50 Years Living Off-Grid Amid Northern California Redwoods
In 1968, Charles Bellow and his wife Vanna Rae moved onto 240 acres of redwood forest in Northern California looking to simplify their life and live off the land.
Since they spend much of their savings to purchase the tract, they decided to build the home themselves, using the material that was in abundance — redwood.
“Limitations are not necessarily bad — they actually inspire creations. If you can go to the store and buy it, it’s too easy. And if you can’t buy it, you have to make it,” says Charles.
They had the sawmill and the lumber so they made every element required to complete the whole house without any outside help and contractors.
According to a video by Kirsten Dirksen, this concept allowed Charles and Vanna to achieve a personal expression that they wouldn't have if they had other people involved.
Charles says that in 20 years they had two or three people over that couldn't stand the openness of the house. “There’s too much glass and no drapes,” they said.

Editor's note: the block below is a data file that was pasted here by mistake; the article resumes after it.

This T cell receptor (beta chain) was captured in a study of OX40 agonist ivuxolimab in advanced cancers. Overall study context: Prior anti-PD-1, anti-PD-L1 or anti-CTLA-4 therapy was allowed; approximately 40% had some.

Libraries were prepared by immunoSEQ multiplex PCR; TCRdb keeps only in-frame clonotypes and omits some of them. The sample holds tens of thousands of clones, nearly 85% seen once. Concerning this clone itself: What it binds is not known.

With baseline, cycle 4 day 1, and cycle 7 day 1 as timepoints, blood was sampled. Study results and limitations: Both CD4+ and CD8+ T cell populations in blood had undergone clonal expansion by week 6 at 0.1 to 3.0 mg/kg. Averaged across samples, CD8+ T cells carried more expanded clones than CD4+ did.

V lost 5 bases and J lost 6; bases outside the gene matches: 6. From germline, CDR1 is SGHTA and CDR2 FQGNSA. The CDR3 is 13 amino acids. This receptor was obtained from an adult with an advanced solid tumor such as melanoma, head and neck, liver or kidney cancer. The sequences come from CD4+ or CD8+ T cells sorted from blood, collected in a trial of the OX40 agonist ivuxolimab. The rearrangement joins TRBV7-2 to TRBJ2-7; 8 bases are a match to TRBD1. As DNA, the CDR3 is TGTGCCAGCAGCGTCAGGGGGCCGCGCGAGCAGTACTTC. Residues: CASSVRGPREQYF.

But that was the exact thing the couple wanted — to eliminate the outside and make the whole surrounding a part of their home.
The house has a greenhouse built on the slope for maximum sun exposure. It's half sunk into the slope, so it never freezes in winter.
Charles believes that people should start thinking in those terms - to become self-sustainable in food production, in energy, and financially.
Watch the full video from Kirsten Dirksen below.
Nikola uses his background in electrical engineering to break down complex sustainability topics for GreenCitizen’s readers. He is a firm believer in environmental conservation, which he practices daily through recycling and home-grown food. He enjoys hiking, engaging in white-water sports, and collecting pocket knives.